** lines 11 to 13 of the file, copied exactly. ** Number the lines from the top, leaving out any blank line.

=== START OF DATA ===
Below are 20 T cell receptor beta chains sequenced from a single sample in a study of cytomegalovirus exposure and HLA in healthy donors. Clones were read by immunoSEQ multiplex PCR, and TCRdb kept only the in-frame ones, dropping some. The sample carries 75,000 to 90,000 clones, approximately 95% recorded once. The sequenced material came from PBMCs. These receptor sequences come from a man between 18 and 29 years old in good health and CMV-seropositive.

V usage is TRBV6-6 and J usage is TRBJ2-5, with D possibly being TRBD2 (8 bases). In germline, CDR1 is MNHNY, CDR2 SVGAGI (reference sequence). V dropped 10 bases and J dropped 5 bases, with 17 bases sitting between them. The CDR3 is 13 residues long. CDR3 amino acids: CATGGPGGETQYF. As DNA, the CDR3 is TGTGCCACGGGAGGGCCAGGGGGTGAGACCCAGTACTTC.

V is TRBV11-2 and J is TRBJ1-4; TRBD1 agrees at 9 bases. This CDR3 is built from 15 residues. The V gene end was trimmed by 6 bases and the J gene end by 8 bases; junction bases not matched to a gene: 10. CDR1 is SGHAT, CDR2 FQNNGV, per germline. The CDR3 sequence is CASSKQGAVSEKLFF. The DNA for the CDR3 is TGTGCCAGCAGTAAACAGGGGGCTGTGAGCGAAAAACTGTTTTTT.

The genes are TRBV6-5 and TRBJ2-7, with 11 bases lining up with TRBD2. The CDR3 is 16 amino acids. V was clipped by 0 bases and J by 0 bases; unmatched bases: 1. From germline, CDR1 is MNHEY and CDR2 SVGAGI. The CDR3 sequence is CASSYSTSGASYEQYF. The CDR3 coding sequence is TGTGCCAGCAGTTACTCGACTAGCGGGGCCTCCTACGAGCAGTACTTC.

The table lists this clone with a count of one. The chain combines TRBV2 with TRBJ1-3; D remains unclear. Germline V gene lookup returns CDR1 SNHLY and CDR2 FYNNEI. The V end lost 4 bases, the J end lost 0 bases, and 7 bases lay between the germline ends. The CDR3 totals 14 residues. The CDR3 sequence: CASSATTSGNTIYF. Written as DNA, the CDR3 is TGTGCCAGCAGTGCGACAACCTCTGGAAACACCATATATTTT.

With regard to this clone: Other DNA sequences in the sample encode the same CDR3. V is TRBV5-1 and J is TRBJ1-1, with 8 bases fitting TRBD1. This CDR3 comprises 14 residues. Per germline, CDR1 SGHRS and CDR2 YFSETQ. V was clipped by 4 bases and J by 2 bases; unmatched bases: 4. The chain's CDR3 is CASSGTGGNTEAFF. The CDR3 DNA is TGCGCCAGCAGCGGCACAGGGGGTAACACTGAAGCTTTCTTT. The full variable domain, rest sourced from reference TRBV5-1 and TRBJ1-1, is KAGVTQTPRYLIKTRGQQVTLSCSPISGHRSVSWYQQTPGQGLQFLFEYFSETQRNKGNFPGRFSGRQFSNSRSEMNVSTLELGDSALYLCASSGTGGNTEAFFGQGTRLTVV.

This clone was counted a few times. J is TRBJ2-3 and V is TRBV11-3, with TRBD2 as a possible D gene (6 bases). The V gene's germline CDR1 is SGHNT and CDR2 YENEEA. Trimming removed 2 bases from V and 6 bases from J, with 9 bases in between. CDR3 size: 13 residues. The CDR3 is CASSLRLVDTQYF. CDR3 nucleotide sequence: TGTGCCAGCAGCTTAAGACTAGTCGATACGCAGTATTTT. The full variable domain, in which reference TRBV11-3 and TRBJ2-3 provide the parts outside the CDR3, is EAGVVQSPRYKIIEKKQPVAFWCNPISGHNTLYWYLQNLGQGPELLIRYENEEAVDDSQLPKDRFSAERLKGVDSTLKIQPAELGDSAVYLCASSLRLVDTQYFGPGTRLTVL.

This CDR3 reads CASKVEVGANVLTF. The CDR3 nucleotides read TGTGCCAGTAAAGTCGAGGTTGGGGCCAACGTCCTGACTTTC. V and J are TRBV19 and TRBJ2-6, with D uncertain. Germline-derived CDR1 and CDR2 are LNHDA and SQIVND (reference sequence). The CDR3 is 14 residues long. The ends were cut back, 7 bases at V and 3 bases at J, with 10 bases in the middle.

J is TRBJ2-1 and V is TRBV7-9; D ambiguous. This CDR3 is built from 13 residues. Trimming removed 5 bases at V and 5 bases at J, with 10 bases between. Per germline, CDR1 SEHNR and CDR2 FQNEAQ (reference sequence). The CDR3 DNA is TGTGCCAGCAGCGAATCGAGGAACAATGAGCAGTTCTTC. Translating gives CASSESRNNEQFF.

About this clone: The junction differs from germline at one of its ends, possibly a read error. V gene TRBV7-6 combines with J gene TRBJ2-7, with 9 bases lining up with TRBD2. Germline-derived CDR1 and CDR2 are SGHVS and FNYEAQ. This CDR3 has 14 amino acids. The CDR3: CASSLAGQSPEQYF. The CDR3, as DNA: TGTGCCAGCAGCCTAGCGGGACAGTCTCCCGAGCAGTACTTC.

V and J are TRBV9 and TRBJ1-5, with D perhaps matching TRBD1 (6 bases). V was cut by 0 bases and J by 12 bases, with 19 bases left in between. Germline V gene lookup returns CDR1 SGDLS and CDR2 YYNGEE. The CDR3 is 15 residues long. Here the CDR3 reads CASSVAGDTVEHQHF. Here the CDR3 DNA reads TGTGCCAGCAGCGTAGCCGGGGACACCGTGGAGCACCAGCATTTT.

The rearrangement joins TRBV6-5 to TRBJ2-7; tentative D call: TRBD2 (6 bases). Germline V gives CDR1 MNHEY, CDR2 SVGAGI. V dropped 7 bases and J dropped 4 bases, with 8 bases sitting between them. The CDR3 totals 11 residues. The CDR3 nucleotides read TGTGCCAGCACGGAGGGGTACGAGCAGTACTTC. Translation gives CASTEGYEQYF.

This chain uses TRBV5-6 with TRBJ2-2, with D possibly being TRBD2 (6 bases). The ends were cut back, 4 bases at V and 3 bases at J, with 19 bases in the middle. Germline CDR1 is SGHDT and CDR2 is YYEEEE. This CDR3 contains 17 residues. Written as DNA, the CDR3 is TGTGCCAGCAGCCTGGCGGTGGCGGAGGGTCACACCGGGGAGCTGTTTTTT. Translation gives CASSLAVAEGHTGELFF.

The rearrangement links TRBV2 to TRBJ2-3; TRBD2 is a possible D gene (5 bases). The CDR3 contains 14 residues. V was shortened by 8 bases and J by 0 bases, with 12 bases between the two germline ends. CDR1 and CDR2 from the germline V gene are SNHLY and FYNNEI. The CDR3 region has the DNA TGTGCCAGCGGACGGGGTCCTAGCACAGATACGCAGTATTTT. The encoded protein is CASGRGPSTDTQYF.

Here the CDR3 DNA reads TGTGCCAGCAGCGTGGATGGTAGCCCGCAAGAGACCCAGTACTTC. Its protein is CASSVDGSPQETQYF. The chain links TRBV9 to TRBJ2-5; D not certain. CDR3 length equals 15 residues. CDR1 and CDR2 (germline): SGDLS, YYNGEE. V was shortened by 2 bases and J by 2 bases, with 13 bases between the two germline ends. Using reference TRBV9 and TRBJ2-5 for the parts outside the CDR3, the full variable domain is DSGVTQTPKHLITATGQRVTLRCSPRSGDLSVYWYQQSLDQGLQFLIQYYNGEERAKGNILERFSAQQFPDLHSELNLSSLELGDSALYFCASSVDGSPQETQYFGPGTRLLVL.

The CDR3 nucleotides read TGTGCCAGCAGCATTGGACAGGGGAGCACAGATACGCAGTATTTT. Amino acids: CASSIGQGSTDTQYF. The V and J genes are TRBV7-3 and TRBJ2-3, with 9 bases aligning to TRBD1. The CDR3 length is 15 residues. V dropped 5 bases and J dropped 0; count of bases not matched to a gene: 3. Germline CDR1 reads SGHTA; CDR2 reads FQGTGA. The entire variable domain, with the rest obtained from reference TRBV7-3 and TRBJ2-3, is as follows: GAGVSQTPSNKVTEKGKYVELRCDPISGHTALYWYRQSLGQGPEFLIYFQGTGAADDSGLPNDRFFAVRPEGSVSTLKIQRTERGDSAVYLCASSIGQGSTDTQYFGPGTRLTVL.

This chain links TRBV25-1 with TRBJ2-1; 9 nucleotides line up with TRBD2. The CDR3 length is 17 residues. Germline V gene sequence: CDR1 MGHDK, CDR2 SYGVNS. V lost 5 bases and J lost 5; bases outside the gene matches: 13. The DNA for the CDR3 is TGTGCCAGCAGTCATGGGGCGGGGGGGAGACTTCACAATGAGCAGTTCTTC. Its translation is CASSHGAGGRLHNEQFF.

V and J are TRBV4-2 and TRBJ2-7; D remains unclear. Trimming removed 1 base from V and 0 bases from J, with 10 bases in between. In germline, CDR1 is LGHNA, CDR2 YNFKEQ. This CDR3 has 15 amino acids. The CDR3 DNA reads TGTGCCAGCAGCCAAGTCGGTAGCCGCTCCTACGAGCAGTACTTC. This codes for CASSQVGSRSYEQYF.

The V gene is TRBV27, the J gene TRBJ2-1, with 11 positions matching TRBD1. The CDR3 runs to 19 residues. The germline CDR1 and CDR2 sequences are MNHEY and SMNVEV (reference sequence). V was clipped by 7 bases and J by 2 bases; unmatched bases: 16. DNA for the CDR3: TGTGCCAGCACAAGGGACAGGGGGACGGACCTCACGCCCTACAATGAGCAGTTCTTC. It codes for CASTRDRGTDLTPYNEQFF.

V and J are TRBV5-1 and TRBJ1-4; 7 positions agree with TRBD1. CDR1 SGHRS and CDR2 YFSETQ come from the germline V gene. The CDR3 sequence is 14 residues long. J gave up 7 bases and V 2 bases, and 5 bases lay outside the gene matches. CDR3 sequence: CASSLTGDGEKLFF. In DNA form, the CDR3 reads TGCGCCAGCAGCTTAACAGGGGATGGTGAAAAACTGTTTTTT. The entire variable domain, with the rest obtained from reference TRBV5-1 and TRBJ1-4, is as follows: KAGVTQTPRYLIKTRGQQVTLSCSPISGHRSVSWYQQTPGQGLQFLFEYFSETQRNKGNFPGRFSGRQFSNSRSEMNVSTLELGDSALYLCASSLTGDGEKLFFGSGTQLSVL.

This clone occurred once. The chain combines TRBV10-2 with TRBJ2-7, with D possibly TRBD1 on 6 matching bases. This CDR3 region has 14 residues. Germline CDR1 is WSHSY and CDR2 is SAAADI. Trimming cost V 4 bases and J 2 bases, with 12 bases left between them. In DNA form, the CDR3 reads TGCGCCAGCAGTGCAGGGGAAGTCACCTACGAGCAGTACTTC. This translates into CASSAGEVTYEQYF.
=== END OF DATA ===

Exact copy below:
V and J are TRBV9 and TRBJ1-5, with D perhaps matching TRBD1 (6 bases). V was cut by 0 bases and J by 12 bases, with 19 bases left in between. Germline V gene lookup returns CDR1 SGDLS and CDR2 YYNGEE. The CDR3 is 15 residues long. Here the CDR3 reads CASSVAGDTVEHQHF. Here the CDR3 DNA reads TGTGCCAGCAGCGTAGCCGGGGACACCGTGGAGCACCAGCATTTT.

The rearrangement joins TRBV6-5 to TRBJ2-7; tentative D call: TRBD2 (6 bases). Germline V gives CDR1 MNHEY, CDR2 SVGAGI. V dropped 7 bases and J dropped 4 bases, with 8 bases sitting between them. The CDR3 totals 11 residues. The CDR3 nucleotides read TGTGCCAGCACGGAGGGGTACGAGCAGTACTTC. Translation gives CASTEGYEQYF.

This chain uses TRBV5-6 with TRBJ2-2, with D possibly being TRBD2 (6 bases). The ends were cut back, 4 bases at V and 3 bases at J, with 19 bases in the middle. Germline CDR1 is SGHDT and CDR2 is YYEEEE. This CDR3 contains 17 residues. Written as DNA, the CDR3 is TGTGCCAGCAGCCTGGCGGTGGCGGAGGGTCACACCGGGGAGCTGTTTTTT. Translation gives CASSLAVAEGHTGELFF.